Incidents of racism in the armed forces are happening with “increasing and depressing frequency”, its official ombudsman has warned.
Nicola Williams, the service complaints ombudsman for the armed forces, called on the Ministry of Defence to do more to tackle racism among service personnel.
She told the BBC that “incidents of racism are occurring with increasing and depressing frequency”.
The Ministry of Defence (MoD) said it is committed to stamping out racism and that anyone behaving in such a way will be disciplined, discharged or dismissed.
Ms Williams, who said she is waiting for the MoD to act on a number of her recommendations, told the BBC she “would not go as far” as to describe the Army as “institutionally racist”.
But she added: “I would absolutely say the Army and the armed forces have issues with racism which need to be tackled.”
It comes after a high-profile case in which two service personnel took legal action following allegations of racism.
An employment judge ruled in September that two former paratroopers who took the MoD to tribunal were subject to “highly offensive” racial harassment.
Nkululeko Zulu and Hani Gue alleged that they had suffered racial discrimination and harassment, and the Army did not take reasonable steps to prevent it.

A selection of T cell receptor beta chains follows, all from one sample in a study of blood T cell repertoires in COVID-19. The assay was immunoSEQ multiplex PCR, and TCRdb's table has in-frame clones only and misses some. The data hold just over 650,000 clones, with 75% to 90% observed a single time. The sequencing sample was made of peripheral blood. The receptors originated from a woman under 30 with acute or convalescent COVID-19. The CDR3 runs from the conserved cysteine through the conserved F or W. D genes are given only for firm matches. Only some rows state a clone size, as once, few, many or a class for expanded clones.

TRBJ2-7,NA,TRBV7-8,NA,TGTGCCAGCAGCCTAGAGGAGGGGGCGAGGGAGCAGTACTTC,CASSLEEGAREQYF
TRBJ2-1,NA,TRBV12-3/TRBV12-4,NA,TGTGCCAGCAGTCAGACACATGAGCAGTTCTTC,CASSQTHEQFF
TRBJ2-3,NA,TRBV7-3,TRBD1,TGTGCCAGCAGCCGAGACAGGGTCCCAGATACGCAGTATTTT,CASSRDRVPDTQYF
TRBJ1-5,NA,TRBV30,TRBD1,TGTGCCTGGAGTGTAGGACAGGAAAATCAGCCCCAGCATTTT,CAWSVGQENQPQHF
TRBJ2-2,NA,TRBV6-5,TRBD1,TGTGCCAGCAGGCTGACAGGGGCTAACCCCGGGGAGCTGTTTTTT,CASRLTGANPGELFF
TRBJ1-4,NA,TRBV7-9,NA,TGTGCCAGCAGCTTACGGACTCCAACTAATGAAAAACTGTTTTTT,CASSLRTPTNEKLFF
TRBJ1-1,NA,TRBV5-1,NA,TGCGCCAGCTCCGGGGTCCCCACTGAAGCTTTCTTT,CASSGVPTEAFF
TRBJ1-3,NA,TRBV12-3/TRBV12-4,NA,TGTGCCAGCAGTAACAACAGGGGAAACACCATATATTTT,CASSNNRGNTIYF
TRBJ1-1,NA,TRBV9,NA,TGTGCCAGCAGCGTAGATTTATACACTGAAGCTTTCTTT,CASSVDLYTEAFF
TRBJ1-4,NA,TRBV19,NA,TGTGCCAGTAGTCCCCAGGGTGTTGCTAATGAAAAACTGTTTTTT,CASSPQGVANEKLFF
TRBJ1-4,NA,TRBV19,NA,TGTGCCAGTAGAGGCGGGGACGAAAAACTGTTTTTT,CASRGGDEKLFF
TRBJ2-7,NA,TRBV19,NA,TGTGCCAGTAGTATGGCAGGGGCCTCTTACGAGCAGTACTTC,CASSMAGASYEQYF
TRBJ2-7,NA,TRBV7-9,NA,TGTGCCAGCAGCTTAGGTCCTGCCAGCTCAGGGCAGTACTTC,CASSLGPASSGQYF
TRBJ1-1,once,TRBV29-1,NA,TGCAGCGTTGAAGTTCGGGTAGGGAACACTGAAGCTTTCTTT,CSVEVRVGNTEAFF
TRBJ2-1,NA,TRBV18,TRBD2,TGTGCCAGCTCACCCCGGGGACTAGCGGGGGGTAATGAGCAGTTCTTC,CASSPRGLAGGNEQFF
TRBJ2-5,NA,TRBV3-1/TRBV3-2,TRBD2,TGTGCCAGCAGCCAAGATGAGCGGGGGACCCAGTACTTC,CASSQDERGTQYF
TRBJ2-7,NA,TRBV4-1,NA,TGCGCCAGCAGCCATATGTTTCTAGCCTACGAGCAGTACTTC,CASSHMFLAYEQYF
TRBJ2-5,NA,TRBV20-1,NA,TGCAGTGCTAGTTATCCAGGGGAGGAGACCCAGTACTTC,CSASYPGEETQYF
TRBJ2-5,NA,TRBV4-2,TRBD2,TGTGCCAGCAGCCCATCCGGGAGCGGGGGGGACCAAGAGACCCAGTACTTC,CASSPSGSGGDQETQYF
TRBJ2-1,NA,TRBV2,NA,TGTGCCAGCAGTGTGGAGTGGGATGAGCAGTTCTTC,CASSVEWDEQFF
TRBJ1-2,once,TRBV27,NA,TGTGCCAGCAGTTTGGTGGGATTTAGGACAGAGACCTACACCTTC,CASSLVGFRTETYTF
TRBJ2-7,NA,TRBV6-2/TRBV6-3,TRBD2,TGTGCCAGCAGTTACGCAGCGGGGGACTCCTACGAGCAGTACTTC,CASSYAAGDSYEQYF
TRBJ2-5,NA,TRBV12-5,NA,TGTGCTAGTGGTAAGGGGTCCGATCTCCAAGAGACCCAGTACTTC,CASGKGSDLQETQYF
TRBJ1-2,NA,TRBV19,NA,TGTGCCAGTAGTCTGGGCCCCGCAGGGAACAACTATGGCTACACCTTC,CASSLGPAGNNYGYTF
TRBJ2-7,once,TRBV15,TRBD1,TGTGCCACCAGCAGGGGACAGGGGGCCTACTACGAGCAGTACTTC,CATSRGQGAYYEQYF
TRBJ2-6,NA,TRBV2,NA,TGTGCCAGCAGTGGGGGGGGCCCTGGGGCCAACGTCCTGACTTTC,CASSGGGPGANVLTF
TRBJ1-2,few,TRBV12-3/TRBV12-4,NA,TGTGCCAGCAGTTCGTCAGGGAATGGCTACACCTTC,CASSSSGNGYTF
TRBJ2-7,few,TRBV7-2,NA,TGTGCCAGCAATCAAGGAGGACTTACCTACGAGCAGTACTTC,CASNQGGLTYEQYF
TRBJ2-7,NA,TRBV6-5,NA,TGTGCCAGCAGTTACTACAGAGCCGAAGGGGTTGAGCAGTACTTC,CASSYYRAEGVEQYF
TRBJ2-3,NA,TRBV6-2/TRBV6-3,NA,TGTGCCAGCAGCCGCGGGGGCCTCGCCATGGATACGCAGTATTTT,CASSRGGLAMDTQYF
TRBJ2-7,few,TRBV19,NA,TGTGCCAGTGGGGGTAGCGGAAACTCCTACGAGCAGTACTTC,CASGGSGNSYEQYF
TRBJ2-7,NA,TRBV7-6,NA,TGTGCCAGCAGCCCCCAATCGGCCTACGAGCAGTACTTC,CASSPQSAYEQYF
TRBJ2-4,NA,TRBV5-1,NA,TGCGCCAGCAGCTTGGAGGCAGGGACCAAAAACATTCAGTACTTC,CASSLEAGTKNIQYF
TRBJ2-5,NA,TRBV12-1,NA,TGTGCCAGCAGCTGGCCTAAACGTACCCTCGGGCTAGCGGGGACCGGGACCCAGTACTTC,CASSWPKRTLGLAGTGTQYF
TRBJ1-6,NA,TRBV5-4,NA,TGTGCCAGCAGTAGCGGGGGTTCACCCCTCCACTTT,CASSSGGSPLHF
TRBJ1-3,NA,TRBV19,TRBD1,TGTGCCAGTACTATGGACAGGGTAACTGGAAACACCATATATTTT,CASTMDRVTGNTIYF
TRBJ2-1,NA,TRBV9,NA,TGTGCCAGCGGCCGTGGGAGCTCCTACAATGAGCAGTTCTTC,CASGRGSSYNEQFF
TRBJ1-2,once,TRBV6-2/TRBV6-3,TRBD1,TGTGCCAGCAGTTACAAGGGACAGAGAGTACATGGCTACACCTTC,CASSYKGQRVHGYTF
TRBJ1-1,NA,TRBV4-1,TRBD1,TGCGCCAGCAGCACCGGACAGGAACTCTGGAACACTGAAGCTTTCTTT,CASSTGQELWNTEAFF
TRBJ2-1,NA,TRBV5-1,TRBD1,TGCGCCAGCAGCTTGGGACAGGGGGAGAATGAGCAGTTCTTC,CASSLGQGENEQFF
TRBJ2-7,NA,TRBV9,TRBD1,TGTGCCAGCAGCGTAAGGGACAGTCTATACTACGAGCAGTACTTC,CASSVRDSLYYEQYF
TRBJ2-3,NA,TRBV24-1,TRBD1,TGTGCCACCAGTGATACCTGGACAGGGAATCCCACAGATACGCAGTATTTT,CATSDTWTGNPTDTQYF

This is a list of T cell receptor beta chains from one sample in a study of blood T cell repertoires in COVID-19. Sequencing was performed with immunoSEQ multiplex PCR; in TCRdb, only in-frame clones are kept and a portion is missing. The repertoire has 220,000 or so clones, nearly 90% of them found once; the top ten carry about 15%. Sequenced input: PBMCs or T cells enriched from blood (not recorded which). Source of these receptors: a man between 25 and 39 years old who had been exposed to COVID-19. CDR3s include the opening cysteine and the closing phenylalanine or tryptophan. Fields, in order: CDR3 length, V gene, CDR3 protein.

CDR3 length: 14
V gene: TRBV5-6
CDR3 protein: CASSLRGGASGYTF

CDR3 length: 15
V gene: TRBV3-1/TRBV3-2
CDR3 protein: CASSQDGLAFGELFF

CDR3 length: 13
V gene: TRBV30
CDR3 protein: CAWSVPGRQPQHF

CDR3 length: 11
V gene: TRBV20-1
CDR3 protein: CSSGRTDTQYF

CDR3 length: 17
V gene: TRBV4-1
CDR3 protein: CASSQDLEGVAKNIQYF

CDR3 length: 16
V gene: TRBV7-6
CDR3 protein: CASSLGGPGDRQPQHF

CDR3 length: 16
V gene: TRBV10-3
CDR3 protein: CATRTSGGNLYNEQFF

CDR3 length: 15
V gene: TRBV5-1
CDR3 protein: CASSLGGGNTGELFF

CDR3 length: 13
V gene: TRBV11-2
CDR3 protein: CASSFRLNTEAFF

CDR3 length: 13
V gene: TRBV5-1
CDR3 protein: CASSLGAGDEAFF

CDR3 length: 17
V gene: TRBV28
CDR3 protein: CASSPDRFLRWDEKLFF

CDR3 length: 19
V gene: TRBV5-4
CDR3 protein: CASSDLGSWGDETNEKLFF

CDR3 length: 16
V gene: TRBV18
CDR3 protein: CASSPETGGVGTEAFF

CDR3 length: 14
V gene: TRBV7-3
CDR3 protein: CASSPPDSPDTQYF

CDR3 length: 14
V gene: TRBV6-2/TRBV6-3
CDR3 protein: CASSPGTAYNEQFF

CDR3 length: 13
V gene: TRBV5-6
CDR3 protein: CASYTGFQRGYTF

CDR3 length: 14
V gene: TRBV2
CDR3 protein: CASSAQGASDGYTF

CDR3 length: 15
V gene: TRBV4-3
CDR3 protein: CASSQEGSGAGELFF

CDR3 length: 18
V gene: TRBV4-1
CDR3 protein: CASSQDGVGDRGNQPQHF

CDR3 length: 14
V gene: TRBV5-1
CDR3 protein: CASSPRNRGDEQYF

The tribunal heard that someone had drawn a swastika, a Hitler moustache and the words “F*off” and “n” on photographs of the men at their barracks, which was only accessible by key.
Employment judge Richard Baty said it was “unquestionably related to race”, adding in a written judgment that the unknown perpetrator sought to create an “intimidating, hostile, degrading, humiliating and offensive environment” for the two men.
An annual report from the ombudsman last year highlighted that the service complaints system was not “efficient, effective or fair”.
Ms Williams said at the time that there was a “continued disproportionality” of complaints from female and ethnic minority staff, as well as people being dissuaded from coming forward.
An MoD spokesman said: “Racism has no place in the military and anyone found to be behaving in such a way can expect to be disciplined, discharged or dismissed.
“We are committed to stamping it out and have a range of measures to ensure that this issue is tackled.
“This includes creating a new team to deal more quickly and effectively with complaints by service personnel of racism, shifting the culture of the armed forces so that everyone feels included, with even more emphasis on stronger leadership action and improved education and training.
“Earlier this year we published the Wigston Report to further address inappropriate behaviour in the armed forces.”